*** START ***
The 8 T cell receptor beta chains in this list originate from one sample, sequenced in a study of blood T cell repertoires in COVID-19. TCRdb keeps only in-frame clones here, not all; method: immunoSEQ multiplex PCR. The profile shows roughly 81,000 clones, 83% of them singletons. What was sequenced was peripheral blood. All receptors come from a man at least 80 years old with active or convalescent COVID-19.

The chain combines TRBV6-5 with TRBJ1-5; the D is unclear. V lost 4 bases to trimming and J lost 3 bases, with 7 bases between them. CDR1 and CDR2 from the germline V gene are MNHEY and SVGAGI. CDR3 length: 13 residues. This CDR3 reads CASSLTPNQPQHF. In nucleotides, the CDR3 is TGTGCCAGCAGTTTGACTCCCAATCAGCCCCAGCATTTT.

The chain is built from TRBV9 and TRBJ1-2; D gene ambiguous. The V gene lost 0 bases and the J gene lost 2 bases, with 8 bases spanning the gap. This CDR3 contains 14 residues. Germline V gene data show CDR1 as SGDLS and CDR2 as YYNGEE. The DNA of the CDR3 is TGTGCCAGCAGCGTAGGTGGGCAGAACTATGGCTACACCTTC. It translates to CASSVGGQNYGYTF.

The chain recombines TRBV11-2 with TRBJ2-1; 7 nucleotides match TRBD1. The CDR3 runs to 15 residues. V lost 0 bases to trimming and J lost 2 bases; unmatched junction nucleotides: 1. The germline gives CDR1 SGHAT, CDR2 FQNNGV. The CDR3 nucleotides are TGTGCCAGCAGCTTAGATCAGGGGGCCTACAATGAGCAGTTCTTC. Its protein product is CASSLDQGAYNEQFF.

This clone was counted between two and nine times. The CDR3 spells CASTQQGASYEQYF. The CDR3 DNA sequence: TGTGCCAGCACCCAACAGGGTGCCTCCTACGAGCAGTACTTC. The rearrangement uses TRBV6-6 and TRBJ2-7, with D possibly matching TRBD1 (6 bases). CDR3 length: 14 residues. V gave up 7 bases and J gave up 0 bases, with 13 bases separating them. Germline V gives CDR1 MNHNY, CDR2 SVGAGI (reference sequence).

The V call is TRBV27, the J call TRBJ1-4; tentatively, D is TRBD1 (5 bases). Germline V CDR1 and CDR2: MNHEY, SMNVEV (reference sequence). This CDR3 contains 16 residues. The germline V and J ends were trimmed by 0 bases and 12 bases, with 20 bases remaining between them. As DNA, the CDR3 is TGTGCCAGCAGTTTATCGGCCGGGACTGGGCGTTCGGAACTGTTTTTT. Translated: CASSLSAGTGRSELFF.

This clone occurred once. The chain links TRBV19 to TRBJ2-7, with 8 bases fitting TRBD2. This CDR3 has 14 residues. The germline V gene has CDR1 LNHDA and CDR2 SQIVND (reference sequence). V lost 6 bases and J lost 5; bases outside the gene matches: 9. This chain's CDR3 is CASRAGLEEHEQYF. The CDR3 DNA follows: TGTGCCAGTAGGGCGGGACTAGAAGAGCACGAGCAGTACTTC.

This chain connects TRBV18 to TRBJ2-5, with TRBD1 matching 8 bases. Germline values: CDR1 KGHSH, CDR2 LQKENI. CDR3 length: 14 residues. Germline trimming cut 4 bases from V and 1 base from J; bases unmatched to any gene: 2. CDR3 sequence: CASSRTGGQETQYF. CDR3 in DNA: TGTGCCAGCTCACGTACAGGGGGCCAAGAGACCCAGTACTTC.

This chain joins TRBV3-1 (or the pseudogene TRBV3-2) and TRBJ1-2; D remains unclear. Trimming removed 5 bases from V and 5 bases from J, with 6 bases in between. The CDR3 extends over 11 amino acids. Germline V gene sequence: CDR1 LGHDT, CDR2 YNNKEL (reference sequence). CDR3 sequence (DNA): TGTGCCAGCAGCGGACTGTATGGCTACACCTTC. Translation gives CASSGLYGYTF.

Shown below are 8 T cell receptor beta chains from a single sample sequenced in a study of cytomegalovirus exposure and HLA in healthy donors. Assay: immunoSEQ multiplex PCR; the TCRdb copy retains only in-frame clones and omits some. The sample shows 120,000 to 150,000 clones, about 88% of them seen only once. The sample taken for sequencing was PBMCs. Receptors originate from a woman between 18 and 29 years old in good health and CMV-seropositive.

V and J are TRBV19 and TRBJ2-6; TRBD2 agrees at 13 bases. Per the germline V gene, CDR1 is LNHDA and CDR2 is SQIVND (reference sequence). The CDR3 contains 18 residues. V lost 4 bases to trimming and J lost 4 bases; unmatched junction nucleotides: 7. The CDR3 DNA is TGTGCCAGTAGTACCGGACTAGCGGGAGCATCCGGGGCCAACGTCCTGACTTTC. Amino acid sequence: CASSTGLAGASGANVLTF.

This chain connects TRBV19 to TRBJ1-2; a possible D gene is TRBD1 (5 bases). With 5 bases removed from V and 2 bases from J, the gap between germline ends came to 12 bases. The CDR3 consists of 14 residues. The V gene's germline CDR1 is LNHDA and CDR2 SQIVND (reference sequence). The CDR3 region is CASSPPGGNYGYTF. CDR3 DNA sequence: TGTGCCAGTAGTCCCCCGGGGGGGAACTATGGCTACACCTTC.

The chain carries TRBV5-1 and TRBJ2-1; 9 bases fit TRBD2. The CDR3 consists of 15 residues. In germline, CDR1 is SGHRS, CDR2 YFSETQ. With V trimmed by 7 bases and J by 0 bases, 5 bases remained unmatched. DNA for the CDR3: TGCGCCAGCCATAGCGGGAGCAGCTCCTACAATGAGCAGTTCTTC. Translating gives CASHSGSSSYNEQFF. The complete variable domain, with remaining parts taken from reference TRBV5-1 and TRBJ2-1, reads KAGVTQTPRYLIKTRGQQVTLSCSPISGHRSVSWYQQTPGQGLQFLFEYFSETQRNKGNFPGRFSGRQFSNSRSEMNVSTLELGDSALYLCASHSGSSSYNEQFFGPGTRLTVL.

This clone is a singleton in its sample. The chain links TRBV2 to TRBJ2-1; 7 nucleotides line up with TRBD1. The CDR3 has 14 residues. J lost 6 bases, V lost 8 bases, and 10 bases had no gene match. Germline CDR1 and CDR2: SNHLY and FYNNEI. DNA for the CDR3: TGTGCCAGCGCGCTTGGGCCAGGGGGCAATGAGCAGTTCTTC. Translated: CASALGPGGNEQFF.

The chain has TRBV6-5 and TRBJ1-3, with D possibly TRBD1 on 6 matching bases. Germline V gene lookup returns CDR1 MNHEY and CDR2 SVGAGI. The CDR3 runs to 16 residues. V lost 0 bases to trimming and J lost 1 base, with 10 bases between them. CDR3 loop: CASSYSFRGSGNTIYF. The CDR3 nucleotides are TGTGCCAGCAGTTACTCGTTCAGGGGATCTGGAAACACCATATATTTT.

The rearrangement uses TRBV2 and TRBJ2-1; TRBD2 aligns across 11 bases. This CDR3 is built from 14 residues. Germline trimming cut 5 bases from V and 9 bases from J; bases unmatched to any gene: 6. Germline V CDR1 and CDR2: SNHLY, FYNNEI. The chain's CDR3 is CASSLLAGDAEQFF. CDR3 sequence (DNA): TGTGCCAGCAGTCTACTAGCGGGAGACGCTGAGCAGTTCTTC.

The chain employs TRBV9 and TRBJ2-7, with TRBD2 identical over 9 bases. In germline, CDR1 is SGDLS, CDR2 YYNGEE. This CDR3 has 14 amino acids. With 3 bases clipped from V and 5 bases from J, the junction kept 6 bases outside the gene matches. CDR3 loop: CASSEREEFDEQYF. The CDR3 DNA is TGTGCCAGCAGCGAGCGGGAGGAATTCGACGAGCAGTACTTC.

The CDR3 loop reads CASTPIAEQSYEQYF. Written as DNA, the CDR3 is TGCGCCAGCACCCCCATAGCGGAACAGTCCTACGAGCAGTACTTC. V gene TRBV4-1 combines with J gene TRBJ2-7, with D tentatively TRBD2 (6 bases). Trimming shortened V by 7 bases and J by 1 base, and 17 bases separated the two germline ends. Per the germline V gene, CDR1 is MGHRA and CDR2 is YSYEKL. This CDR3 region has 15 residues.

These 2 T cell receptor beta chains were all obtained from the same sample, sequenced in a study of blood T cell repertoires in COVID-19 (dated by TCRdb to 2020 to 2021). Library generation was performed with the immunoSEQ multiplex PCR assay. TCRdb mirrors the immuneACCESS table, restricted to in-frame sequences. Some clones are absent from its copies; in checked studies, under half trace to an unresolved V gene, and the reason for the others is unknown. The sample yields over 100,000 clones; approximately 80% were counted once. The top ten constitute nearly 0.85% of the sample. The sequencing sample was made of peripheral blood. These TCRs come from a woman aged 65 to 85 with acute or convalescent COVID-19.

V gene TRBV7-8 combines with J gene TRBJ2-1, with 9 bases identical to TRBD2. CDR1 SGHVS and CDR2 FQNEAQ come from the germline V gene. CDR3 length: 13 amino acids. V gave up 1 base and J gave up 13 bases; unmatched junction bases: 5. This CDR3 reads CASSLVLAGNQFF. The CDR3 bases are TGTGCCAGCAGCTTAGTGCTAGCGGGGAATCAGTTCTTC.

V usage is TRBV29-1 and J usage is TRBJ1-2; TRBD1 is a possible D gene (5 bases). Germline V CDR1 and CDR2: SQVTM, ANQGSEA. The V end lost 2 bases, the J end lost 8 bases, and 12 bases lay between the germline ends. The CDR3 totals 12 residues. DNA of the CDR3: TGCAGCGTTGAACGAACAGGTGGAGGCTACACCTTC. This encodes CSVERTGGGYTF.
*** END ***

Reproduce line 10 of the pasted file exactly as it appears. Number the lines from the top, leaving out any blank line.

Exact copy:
Shown below are 8 T cell receptor beta chains from a single sample sequenced in a study of cytomegalovirus exposure and HLA in healthy donors. Assay: immunoSEQ multiplex PCR; the TCRdb copy retains only in-frame clones and omits some. The sample shows 120,000 to 150,000 clones, about 88% of them seen only once. The sample taken for sequencing was PBMCs. Receptors originate from a woman between 18 and 29 years old in good health and CMV-seropositive.